The structure of schwertmannite, a nanocrystalline iron oxyhydroxysulfate 

Get Complete Project Material File(s) Now! »

Selenium bioavailability in volcanic soils: relevance of imogolite nanotubes

Selenium has been identified during long time as a dangerous substance because of its toxicity and it has been only in the recent past that its physiological importance as a trace element fundamental to health has been assessed. (Schwarz and Foltz, 1957), linked the existence of liver, muscle and heart diseases with selenium deficit. The Kashin-Beck disease, an articulation disease found in children from the north of China, north of Korea and Siberia, was shown to be related to selenium deficit in soils (Stone, 2009). Selenium is thus known as a ‘double-edged sword’ element, having one of the narrowest ranges between dietary deficiency (< 40 µg day-1) and toxic levels (> 400 µg day-1) (Levander and Burk, 2006). Therefore, it is essential to understand the physico-chemical and biological processes that govern its bioavailability in the environment.
The bioavailability of a trace element is related to the factors that make it available to an organism, that is, in a form that can be transported across the organism’s biological membrane (Reeder et al., 2006). However, this concept is not very precise, as, for instance, a substance could be adsorbed on a colloidal particle small enough to pass through this membrane. This has motivated the use of the term “bioaccessibility”, representing “the fraction of a substance that becomes soluble within the gut or lungs and therefore available for absorption through a membrane” (Reeder et al., 2006; Ruby et al., 1996; Ruby et al., 1999). Bioavailability and bioaccessibility rely then on a variety of entangled physico-chemical factors affecting mainly solubility of the substances, like speciation, ionic strength, pH or redox potential.

Selenium speciation: its role on selenium bioavailability

An example emphasizing the relevance of selenium bioavailability against high selenium concentrations has been provided by (Amweg et al., 2003). The authors have studied the effects of an algae-bacterial selenium-reduction system applied to irrigation waters of the San Joaquin Valley (California, USA). The system helped to reduce 80% of the influent selenium in waters, but the concentration of selenite and organic selenium suffered an 8-fold increase. As a result of the water treatment, selenium concentrations in organisms increased 2-4 times due to the presence of these two forms of selenium, which are more bioavailable to biota than the original species. Speciation is thus a key factor in the fate of selenium species in the environment and in their availability to organisms. Usually, Se(0) is considered to have little toxicological significance to most organisms (Combs et al., 1996; Schlekat et al., 2000), although biological activity has been reported for elemental selenium nanoparticles (Zhang et al., 2005). Selenite and selenate are both water soluble inorganic species typically found in aerobic water sources. Selenite is both more bioavailable and approximately 5 to 10 times more toxic than selenate (Lemly, 1993). Organic selenium, in the form of selenide, Se(-II), is the most bioavailable form, and it is taken up by algae 1000 times more readily than inorganic forms (Lemly, 1993; Maier et al., 1993). Another example showing the importance of selenium speciation in soils on bioavailability is the case of selenium deficiency in the Zhangjiakou District of the Hebei province in China (Johnson et al., 2000). Soils from the Zhangjiakou District present an average of 0.15 mg of selenium kg-1, which can be considered a low concentration, but not a critically low level. In this area, the Keshan disease, a heart disease, affects some part of the population. This disease had been usually attributed to a lack of selenium in diet. However, (Johnson et al., 2000) demonstrated that the prevalence of the disease is not correlated with a lack of selenium in the soil as might be expected. The cause for the selenium deficiency is rather a result of the fact that the soil-bound selenium is not in a form available for plants. These soils are rich in organic matter, which can be the responsible of the selenium immobilization, either through direct adsorption or through redox processes: reduction of selenate to selenite would favor the adsorption of the latter onto iron and aluminum oxyhydroxides.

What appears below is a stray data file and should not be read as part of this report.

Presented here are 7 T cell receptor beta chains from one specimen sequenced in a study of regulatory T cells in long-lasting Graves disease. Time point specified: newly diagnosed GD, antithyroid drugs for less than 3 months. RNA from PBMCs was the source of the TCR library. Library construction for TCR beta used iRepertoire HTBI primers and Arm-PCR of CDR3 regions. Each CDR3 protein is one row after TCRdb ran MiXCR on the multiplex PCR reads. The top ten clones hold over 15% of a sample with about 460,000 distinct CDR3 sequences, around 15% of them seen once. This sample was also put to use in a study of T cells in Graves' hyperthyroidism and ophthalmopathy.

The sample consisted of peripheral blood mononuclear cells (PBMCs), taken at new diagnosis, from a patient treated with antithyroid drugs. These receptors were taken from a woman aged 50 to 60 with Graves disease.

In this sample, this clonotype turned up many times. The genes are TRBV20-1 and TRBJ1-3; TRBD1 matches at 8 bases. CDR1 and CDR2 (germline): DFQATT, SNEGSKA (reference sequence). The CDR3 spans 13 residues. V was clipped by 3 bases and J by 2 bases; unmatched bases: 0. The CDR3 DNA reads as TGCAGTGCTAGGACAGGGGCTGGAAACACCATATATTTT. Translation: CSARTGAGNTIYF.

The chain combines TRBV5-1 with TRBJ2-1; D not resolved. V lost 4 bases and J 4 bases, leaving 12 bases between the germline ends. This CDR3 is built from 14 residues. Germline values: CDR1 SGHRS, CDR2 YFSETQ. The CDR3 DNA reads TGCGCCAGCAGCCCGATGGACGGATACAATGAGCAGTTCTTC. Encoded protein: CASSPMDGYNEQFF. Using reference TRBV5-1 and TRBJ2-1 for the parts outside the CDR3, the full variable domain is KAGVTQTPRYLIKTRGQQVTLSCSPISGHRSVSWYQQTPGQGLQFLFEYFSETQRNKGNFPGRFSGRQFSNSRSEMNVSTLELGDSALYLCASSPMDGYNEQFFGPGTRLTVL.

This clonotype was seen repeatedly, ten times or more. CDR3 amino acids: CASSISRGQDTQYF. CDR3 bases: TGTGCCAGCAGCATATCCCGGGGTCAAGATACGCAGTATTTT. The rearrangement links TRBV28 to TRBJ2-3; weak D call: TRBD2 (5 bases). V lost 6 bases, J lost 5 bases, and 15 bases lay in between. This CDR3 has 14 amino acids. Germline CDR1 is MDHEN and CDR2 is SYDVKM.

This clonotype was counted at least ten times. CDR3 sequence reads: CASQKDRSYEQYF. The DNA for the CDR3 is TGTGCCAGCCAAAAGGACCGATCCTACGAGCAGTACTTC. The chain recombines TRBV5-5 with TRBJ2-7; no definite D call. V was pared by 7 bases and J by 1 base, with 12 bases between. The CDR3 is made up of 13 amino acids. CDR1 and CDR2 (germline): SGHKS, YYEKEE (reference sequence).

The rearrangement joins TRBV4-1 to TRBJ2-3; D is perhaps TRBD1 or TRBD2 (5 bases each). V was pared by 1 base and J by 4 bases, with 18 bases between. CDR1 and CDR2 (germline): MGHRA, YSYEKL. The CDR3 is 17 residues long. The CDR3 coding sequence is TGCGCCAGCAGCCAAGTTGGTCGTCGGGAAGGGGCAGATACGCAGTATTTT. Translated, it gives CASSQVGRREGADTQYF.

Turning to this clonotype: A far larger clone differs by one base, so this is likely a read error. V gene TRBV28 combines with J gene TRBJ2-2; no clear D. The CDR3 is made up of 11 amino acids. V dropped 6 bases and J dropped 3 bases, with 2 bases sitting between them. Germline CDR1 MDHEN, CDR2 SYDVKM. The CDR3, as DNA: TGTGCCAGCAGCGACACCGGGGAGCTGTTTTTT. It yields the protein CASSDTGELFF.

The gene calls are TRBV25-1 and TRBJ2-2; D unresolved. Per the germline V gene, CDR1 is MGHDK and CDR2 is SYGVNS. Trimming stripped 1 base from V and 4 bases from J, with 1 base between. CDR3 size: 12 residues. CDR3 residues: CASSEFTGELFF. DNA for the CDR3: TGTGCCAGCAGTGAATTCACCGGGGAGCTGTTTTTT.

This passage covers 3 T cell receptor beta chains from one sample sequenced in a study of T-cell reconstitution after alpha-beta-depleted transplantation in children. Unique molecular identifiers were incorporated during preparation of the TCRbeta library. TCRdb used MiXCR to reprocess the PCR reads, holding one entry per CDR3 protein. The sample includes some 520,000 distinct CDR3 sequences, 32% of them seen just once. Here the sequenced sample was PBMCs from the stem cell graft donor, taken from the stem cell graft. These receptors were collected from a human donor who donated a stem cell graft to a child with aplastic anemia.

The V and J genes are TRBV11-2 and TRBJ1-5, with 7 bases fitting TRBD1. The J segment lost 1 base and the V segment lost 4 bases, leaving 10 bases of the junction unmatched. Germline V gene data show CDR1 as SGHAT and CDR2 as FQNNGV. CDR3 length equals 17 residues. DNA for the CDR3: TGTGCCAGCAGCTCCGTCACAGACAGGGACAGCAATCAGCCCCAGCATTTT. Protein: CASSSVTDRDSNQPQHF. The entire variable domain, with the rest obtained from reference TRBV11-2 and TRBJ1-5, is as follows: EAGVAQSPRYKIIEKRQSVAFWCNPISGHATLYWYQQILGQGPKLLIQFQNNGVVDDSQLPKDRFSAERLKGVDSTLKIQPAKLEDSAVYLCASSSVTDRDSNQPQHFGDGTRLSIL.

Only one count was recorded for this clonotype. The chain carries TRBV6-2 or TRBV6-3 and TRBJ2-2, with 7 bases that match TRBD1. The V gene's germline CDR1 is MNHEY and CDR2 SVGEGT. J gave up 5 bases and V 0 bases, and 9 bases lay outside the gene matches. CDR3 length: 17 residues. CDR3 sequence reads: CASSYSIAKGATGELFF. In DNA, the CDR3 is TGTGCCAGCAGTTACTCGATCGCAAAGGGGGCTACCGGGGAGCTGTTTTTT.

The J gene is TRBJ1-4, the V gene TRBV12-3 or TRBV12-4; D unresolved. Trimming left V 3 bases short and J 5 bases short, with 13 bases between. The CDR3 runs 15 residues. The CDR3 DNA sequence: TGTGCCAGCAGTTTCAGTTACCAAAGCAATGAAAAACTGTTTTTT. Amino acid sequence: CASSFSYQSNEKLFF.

Role of adsorption processes on selenium bioavailability